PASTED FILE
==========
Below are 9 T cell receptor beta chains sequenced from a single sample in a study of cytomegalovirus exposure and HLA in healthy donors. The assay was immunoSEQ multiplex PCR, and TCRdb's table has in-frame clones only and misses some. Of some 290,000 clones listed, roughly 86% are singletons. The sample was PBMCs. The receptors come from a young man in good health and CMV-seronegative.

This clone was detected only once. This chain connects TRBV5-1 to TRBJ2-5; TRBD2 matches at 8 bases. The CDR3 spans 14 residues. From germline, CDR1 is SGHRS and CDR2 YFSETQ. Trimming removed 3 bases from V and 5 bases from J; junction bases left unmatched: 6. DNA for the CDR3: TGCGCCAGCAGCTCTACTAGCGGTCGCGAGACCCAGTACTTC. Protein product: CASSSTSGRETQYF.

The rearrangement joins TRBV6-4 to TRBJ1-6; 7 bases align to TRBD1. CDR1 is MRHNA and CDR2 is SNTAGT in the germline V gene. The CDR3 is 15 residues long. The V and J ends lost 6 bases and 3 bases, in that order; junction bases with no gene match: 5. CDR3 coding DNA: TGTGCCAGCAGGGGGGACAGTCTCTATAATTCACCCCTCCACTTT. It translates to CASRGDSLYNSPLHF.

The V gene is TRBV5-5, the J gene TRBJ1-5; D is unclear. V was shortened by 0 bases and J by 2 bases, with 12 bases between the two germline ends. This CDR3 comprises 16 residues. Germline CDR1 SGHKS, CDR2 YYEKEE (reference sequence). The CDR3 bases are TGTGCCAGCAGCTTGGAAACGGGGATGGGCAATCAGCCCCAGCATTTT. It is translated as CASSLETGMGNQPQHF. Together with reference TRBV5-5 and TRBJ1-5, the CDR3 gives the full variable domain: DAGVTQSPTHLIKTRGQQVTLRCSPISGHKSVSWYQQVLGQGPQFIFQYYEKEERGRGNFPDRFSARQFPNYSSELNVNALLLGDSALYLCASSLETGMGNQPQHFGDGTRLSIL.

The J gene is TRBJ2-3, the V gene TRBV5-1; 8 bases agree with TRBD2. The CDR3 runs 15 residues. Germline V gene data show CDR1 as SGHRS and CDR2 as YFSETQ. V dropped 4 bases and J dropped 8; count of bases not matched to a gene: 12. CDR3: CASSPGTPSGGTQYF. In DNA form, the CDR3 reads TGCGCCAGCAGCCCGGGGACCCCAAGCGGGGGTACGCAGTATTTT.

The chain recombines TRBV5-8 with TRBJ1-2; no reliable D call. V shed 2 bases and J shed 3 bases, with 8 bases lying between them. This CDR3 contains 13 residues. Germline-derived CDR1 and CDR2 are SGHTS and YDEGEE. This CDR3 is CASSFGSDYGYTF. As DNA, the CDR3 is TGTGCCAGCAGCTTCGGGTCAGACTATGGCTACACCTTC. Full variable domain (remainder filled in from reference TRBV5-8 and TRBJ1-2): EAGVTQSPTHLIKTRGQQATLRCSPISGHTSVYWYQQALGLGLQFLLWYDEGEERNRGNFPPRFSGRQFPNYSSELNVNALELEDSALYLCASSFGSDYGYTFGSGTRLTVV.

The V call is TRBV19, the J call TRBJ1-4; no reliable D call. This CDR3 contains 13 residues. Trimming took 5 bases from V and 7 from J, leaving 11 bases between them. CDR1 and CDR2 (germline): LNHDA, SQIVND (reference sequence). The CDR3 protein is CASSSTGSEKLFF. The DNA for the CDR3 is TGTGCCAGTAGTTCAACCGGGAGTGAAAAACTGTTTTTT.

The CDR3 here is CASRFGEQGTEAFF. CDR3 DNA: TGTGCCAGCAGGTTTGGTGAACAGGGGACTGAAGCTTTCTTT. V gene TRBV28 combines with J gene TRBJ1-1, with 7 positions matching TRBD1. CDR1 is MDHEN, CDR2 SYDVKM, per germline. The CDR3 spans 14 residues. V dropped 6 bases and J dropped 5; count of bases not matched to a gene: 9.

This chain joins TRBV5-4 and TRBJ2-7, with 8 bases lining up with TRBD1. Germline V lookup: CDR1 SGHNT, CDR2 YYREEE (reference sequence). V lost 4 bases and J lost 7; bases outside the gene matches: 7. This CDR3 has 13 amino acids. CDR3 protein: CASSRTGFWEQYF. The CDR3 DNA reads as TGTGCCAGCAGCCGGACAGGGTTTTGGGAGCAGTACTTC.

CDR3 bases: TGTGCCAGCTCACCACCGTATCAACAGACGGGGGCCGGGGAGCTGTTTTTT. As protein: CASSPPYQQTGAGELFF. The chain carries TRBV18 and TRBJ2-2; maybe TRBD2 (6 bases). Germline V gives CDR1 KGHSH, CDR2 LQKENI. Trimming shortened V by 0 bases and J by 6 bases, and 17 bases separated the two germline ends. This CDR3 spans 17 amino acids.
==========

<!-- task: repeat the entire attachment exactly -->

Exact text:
Below are 9 T cell receptor beta chains sequenced from a single sample in a study of cytomegalovirus exposure and HLA in healthy donors. The assay was immunoSEQ multiplex PCR, and TCRdb's table has in-frame clones only and misses some. Of some 290,000 clones listed, roughly 86% are singletons. The sample was PBMCs. The receptors come from a young man in good health and CMV-seronegative.

This clone was detected only once. This chain connects TRBV5-1 to TRBJ2-5; TRBD2 matches at 8 bases. The CDR3 spans 14 residues. From germline, CDR1 is SGHRS and CDR2 YFSETQ. Trimming removed 3 bases from V and 5 bases from J; junction bases left unmatched: 6. DNA for the CDR3: TGCGCCAGCAGCTCTACTAGCGGTCGCGAGACCCAGTACTTC. Protein product: CASSSTSGRETQYF.

The rearrangement joins TRBV6-4 to TRBJ1-6; 7 bases align to TRBD1. CDR1 is MRHNA and CDR2 is SNTAGT in the germline V gene. The CDR3 is 15 residues long. The V and J ends lost 6 bases and 3 bases, in that order; junction bases with no gene match: 5. CDR3 coding DNA: TGTGCCAGCAGGGGGGACAGTCTCTATAATTCACCCCTCCACTTT. It translates to CASRGDSLYNSPLHF.

The V gene is TRBV5-5, the J gene TRBJ1-5; D is unclear. V was shortened by 0 bases and J by 2 bases, with 12 bases between the two germline ends. This CDR3 comprises 16 residues. Germline CDR1 SGHKS, CDR2 YYEKEE (reference sequence). The CDR3 bases are TGTGCCAGCAGCTTGGAAACGGGGATGGGCAATCAGCCCCAGCATTTT. It is translated as CASSLETGMGNQPQHF. Together with reference TRBV5-5 and TRBJ1-5, the CDR3 gives the full variable domain: DAGVTQSPTHLIKTRGQQVTLRCSPISGHKSVSWYQQVLGQGPQFIFQYYEKEERGRGNFPDRFSARQFPNYSSELNVNALLLGDSALYLCASSLETGMGNQPQHFGDGTRLSIL.

The J gene is TRBJ2-3, the V gene TRBV5-1; 8 bases agree with TRBD2. The CDR3 runs 15 residues. Germline V gene data show CDR1 as SGHRS and CDR2 as YFSETQ. V dropped 4 bases and J dropped 8; count of bases not matched to a gene: 12. CDR3: CASSPGTPSGGTQYF. In DNA form, the CDR3 reads TGCGCCAGCAGCCCGGGGACCCCAAGCGGGGGTACGCAGTATTTT.

The chain recombines TRBV5-8 with TRBJ1-2; no reliable D call. V shed 2 bases and J shed 3 bases, with 8 bases lying between them. This CDR3 contains 13 residues. Germline-derived CDR1 and CDR2 are SGHTS and YDEGEE. This CDR3 is CASSFGSDYGYTF. As DNA, the CDR3 is TGTGCCAGCAGCTTCGGGTCAGACTATGGCTACACCTTC. Full variable domain (remainder filled in from reference TRBV5-8 and TRBJ1-2): EAGVTQSPTHLIKTRGQQATLRCSPISGHTSVYWYQQALGLGLQFLLWYDEGEERNRGNFPPRFSGRQFPNYSSELNVNALELEDSALYLCASSFGSDYGYTFGSGTRLTVV.

The V call is TRBV19, the J call TRBJ1-4; no reliable D call. This CDR3 contains 13 residues. Trimming took 5 bases from V and 7 from J, leaving 11 bases between them. CDR1 and CDR2 (germline): LNHDA, SQIVND (reference sequence). The CDR3 protein is CASSSTGSEKLFF. The DNA for the CDR3 is TGTGCCAGTAGTTCAACCGGGAGTGAAAAACTGTTTTTT.

The CDR3 here is CASRFGEQGTEAFF. CDR3 DNA: TGTGCCAGCAGGTTTGGTGAACAGGGGACTGAAGCTTTCTTT. V gene TRBV28 combines with J gene TRBJ1-1, with 7 positions matching TRBD1. CDR1 is MDHEN, CDR2 SYDVKM, per germline. The CDR3 spans 14 residues. V dropped 6 bases and J dropped 5; count of bases not matched to a gene: 9.

This chain joins TRBV5-4 and TRBJ2-7, with 8 bases lining up with TRBD1. Germline V lookup: CDR1 SGHNT, CDR2 YYREEE (reference sequence). V lost 4 bases and J lost 7; bases outside the gene matches: 7. This CDR3 has 13 amino acids. CDR3 protein: CASSRTGFWEQYF. The CDR3 DNA reads as TGTGCCAGCAGCCGGACAGGGTTTTGGGAGCAGTACTTC.

CDR3 bases: TGTGCCAGCTCACCACCGTATCAACAGACGGGGGCCGGGGAGCTGTTTTTT. As protein: CASSPPYQQTGAGELFF. The chain carries TRBV18 and TRBJ2-2; maybe TRBD2 (6 bases). Germline V gives CDR1 KGHSH, CDR2 LQKENI. Trimming shortened V by 0 bases and J by 6 bases, and 17 bases separated the two germline ends. This CDR3 spans 17 amino acids.